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Photo from Guardian of Valor

UPDATE: DeAngelo Williams Gave His First Class Ticket To A REAL Marine

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Update, July 23: WNCN News in North Carolina tracked down the family of the man who received a first-class plane ticket from NFL running back DeAngelo Williams last week. The man was wearing some seriously suspect dress blues which drew questions from the military community and allegations of stolen valor from many, including this reporter. 

In a tweet reflected below, Business Insider’s Paul Szoldra speculated that perhaps he was a real Marine who suffered from dementia and he was right. WNCN confirmed that the man was 77-year old James Wesley Bolden, a retired Master Gunnery Sergeant who is hampered by the debilitating condition.

I would like to apologize to Master Gunny Sgt. Bolden and his family, and thank them both for their service. Semper Fidelis. 

ORIGINAL STORY:

A couple of days ago, Carolina Panthers running back DeAngelo Williams posted a photo to his Facebook page showing a man in dress blues waiting at an airport terminal.

“He just doesn’t know it yet but he will be sitting in this seat when he boards the plane I always give up my 1st class seat! #isalutethetroops!” Williams wrote.

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But for many veterans and members of the military community, Marines especially, the picture sent up red flags.

There was something off about the man’s uniform. Medals out of order, a shooting badge on the right side, which isn’t a thing, and Marines never wear their covers inside. Plus, who the hell flies in their dress blue alphas?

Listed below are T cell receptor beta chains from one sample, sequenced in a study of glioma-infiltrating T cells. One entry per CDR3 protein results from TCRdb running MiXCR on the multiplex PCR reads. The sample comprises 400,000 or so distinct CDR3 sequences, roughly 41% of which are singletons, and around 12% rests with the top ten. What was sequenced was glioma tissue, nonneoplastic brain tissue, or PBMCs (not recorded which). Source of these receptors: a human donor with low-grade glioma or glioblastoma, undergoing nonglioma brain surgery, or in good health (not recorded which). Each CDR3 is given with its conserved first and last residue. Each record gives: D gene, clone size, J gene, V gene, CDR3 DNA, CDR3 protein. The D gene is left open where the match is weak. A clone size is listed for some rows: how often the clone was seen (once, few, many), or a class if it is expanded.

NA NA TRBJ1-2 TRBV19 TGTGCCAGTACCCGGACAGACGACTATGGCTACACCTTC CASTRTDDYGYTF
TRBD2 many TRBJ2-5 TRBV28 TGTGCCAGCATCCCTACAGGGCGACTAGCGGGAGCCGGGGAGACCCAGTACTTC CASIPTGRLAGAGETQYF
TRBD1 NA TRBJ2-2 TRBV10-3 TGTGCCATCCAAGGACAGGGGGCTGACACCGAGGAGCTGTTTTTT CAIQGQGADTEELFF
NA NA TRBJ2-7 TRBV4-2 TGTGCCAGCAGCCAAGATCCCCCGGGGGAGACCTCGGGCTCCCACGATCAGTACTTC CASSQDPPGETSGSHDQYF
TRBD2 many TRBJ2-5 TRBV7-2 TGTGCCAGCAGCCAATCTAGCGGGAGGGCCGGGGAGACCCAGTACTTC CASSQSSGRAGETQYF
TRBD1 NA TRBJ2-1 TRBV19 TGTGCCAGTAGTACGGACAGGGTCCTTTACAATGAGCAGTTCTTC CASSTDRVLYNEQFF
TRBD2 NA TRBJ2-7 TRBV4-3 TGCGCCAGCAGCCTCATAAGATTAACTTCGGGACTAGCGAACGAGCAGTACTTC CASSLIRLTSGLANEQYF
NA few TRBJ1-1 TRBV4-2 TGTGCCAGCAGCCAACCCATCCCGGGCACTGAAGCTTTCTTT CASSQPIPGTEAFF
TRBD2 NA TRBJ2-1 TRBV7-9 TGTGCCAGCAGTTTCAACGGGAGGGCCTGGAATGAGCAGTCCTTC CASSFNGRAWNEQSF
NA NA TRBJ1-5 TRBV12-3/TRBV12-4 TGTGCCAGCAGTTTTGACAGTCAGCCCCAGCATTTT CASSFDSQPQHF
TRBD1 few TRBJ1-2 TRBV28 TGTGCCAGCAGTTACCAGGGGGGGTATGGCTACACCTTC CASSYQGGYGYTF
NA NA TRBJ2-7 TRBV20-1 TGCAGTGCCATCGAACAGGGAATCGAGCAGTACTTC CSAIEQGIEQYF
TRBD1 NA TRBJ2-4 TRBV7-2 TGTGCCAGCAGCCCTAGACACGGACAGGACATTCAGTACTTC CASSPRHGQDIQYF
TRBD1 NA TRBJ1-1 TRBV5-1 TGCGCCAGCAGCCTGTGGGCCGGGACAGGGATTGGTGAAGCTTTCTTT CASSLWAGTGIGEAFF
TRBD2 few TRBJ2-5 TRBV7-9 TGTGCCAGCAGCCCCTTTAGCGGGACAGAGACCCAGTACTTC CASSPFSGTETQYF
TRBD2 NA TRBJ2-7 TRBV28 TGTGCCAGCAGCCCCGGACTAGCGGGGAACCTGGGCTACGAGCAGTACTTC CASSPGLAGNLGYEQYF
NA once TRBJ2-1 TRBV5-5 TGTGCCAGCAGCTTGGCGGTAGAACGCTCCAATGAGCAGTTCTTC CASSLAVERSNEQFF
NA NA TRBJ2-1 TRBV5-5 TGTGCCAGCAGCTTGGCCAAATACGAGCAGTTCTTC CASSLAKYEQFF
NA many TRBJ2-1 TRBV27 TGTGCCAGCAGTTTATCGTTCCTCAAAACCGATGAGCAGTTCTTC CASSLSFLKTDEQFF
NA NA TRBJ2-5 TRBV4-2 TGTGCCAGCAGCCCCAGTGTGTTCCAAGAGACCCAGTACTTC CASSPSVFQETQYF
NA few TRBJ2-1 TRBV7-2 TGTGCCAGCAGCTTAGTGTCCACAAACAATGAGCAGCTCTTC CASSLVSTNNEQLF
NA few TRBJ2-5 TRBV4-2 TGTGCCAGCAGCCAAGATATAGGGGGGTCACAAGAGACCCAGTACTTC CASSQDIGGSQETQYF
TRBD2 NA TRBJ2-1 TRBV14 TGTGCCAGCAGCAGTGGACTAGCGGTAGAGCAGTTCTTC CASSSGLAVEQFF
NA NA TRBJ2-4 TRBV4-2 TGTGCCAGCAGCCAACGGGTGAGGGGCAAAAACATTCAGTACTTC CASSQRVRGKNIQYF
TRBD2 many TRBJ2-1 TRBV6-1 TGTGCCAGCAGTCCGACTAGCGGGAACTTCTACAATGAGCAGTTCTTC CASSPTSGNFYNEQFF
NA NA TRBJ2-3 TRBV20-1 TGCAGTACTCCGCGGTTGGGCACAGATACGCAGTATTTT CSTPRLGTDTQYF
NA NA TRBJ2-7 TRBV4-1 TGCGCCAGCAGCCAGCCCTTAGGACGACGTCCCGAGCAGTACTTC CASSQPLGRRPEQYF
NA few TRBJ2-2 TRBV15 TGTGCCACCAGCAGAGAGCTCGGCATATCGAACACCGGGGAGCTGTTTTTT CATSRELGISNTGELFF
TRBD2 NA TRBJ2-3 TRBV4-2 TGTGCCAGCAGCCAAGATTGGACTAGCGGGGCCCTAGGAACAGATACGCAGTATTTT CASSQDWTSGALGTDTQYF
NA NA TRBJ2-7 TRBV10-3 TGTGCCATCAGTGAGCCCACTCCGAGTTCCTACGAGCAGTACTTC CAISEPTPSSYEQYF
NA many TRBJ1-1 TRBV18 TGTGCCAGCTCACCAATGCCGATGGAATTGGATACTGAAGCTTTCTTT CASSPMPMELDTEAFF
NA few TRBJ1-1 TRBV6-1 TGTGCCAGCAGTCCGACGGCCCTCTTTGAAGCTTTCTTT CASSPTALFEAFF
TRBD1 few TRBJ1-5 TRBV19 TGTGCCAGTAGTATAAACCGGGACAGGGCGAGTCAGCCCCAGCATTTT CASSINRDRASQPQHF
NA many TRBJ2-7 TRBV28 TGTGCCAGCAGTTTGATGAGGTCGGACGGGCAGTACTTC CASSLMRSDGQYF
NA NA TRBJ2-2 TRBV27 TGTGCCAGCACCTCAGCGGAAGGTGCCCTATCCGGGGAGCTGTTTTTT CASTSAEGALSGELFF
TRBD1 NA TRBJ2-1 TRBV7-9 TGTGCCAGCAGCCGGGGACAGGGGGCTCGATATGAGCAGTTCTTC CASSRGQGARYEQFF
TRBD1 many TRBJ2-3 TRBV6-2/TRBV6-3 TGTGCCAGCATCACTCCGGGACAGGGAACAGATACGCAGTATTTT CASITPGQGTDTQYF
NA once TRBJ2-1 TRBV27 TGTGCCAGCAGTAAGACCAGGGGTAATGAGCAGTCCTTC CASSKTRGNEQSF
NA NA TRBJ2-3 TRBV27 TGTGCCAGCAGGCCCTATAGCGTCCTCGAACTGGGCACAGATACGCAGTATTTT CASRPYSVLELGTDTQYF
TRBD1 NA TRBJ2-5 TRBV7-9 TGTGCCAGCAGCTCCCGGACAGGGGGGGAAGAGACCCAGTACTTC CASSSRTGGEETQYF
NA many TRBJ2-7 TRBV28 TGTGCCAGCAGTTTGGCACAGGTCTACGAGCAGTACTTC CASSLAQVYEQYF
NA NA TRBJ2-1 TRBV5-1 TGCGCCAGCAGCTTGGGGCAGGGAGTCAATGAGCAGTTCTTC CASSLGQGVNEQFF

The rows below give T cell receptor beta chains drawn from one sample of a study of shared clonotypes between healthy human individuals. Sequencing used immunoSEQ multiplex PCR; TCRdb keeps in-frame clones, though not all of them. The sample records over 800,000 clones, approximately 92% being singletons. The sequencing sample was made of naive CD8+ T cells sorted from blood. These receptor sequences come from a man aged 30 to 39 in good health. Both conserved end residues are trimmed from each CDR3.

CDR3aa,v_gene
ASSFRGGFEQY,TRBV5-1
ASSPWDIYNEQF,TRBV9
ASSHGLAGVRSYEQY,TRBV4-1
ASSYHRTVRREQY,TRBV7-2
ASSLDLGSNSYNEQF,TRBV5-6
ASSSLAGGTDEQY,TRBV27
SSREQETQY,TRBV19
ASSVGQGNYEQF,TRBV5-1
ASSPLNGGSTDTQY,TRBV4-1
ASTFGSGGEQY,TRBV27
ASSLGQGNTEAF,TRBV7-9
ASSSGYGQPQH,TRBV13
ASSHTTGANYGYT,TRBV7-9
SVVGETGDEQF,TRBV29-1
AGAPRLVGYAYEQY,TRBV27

“I’m gonna be honest here. He looks like a ‘faker,’” one man commented on Williams’ post. “I’m a Marine and he is wearing his cover indoors. NO MARINE WEARS THEIR COVER INDOORS. Something is fishy DeAngelo Williams, don’t give up your seat to him!”

I largely reserved judgement. It certainly seemed suspect, but the picture was far too fuzzy for me to critique him closely. Maybe he forgot to take his cover off — it’s happened to me. More realistically, maybe he was escorting the remains of a fallen service member somewhere and felt that he was on duty in that capacity, requiring him to wear his cover.

Theories abounded.

Stolen valor is nothing new, and attempts to stop it have done little from stemming the practice of going to a thrift store, buying some old uniforms, and going around playing G.I. Joe, pretending to be a war hero. In 2005, Congress passed the Stolen Valor Act, which made the practice illegal. But in 2012, the Supreme Court declared the law unconstitutional, saying it inhibited freedom of speech. President Barack Obama signed a new constitution-friendly version of the bill into law in 2013, making it illegal only if there was an intent to obtain monetary gain.

There’s certainly something mentally off with the people who go around pretending to be service members. It’s shameful, and it robs the men and women who actually served of their sacrifice.

As for the man Williams gave his ticket to, the website Guardian of Valor posted an update with a better photo, and as far as I’m concerned, the verdict is in — this guy is a fraud.

The uniform is totally off, as you can see in the top photo. There is a pistol shooting badge on the left side, the medals are out of order, and there’s a weird device on his Navy-Marine Corps Achievement Medal.

What’s funny is that these guys always pretend to be war heroes. If they just said they were an administrative specialist and a sergeant with modest medals and decorations, they’d probably get away with it. Instead they think they can fool actual members of the armed forces by wearing shit they think looks cool. Foolish.

It’s a damn shame, really. It’s always such a great story when celebrities and public figures give their first-class seats to service members. Amy Adams, the actress, made headlines last month when she did it quietly on a flight from Detroit.

 

Brian Adam Jones is editor-in-chief of Task & Purpose. A U.S. Marine and Afghanistan veteran, Brian served as a combat journalist in the Marine Corps from 2009-2013. He lives in Harlem and studies political science at Columbia University. Follow him on Twitter @bjones.